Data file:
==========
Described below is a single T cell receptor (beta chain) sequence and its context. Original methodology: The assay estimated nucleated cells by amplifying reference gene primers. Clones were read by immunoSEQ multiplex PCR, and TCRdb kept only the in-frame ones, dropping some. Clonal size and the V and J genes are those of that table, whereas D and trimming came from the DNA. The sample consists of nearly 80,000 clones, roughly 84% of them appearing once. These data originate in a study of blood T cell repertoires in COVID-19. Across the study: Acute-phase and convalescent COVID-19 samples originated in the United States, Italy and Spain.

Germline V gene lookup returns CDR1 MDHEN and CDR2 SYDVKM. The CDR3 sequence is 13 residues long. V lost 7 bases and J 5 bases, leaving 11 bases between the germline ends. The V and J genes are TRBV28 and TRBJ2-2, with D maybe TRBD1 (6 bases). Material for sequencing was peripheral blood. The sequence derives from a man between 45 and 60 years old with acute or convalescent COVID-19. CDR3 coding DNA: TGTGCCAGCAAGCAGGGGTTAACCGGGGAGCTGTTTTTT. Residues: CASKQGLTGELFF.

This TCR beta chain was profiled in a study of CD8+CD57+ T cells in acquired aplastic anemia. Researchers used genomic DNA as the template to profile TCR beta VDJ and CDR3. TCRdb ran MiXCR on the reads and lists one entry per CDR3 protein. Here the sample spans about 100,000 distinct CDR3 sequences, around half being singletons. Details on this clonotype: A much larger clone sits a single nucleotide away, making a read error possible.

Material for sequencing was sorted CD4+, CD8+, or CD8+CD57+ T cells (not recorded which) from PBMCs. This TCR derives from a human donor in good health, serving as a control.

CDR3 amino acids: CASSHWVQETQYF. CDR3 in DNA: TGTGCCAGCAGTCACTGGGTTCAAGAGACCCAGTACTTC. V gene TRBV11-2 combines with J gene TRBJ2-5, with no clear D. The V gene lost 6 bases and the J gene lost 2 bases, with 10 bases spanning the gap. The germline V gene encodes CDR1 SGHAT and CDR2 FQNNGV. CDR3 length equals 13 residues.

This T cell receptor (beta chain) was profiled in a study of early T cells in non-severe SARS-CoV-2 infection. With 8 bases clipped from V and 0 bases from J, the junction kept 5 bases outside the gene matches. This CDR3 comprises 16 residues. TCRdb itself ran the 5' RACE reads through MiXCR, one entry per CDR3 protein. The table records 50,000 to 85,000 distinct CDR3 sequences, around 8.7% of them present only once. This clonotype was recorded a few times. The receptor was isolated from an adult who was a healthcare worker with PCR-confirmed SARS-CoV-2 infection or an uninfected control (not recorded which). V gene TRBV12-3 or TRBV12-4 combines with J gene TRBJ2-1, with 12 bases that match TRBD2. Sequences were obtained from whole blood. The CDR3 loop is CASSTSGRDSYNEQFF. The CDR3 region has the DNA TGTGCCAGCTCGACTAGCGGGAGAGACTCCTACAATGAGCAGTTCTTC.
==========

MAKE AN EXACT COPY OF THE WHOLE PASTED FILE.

Described below is a single T cell receptor (beta chain) sequence and its context. Original methodology: The assay estimated nucleated cells by amplifying reference gene primers. Clones were read by immunoSEQ multiplex PCR, and TCRdb kept only the in-frame ones, dropping some. Clonal size and the V and J genes are those of that table, whereas D and trimming came from the DNA. The sample consists of nearly 80,000 clones, roughly 84% of them appearing once. These data originate in a study of blood T cell repertoires in COVID-19. Across the study: Acute-phase and convalescent COVID-19 samples originated in the United States, Italy and Spain.

Germline V gene lookup returns CDR1 MDHEN and CDR2 SYDVKM. The CDR3 sequence is 13 residues long. V lost 7 bases and J 5 bases, leaving 11 bases between the germline ends. The V and J genes are TRBV28 and TRBJ2-2, with D maybe TRBD1 (6 bases). Material for sequencing was peripheral blood. The sequence derives from a man between 45 and 60 years old with acute or convalescent COVID-19. CDR3 coding DNA: TGTGCCAGCAAGCAGGGGTTAACCGGGGAGCTGTTTTTT. Residues: CASKQGLTGELFF.

This TCR beta chain was profiled in a study of CD8+CD57+ T cells in acquired aplastic anemia. Researchers used genomic DNA as the template to profile TCR beta VDJ and CDR3. TCRdb ran MiXCR on the reads and lists one entry per CDR3 protein. Here the sample spans about 100,000 distinct CDR3 sequences, around half being singletons. Details on this clonotype: A much larger clone sits a single nucleotide away, making a read error possible.

Material for sequencing was sorted CD4+, CD8+, or CD8+CD57+ T cells (not recorded which) from PBMCs. This TCR derives from a human donor in good health, serving as a control.

CDR3 amino acids: CASSHWVQETQYF. CDR3 in DNA: TGTGCCAGCAGTCACTGGGTTCAAGAGACCCAGTACTTC. V gene TRBV11-2 combines with J gene TRBJ2-5, with no clear D. The V gene lost 6 bases and the J gene lost 2 bases, with 10 bases spanning the gap. The germline V gene encodes CDR1 SGHAT and CDR2 FQNNGV. CDR3 length equals 13 residues.

This T cell receptor (beta chain) was profiled in a study of early T cells in non-severe SARS-CoV-2 infection. With 8 bases clipped from V and 0 bases from J, the junction kept 5 bases outside the gene matches. This CDR3 comprises 16 residues. TCRdb itself ran the 5' RACE reads through MiXCR, one entry per CDR3 protein. The table records 50,000 to 85,000 distinct CDR3 sequences, around 8.7% of them present only once. This clonotype was recorded a few times. The receptor was isolated from an adult who was a healthcare worker with PCR-confirmed SARS-CoV-2 infection or an uninfected control (not recorded which). V gene TRBV12-3 or TRBV12-4 combines with J gene TRBJ2-1, with 12 bases that match TRBD2. Sequences were obtained from whole blood. The CDR3 loop is CASSTSGRDSYNEQFF. The CDR3 region has the DNA TGTGCCAGCTCGACTAGCGGGAGAGACTCCTACAATGAGCAGTTCTTC.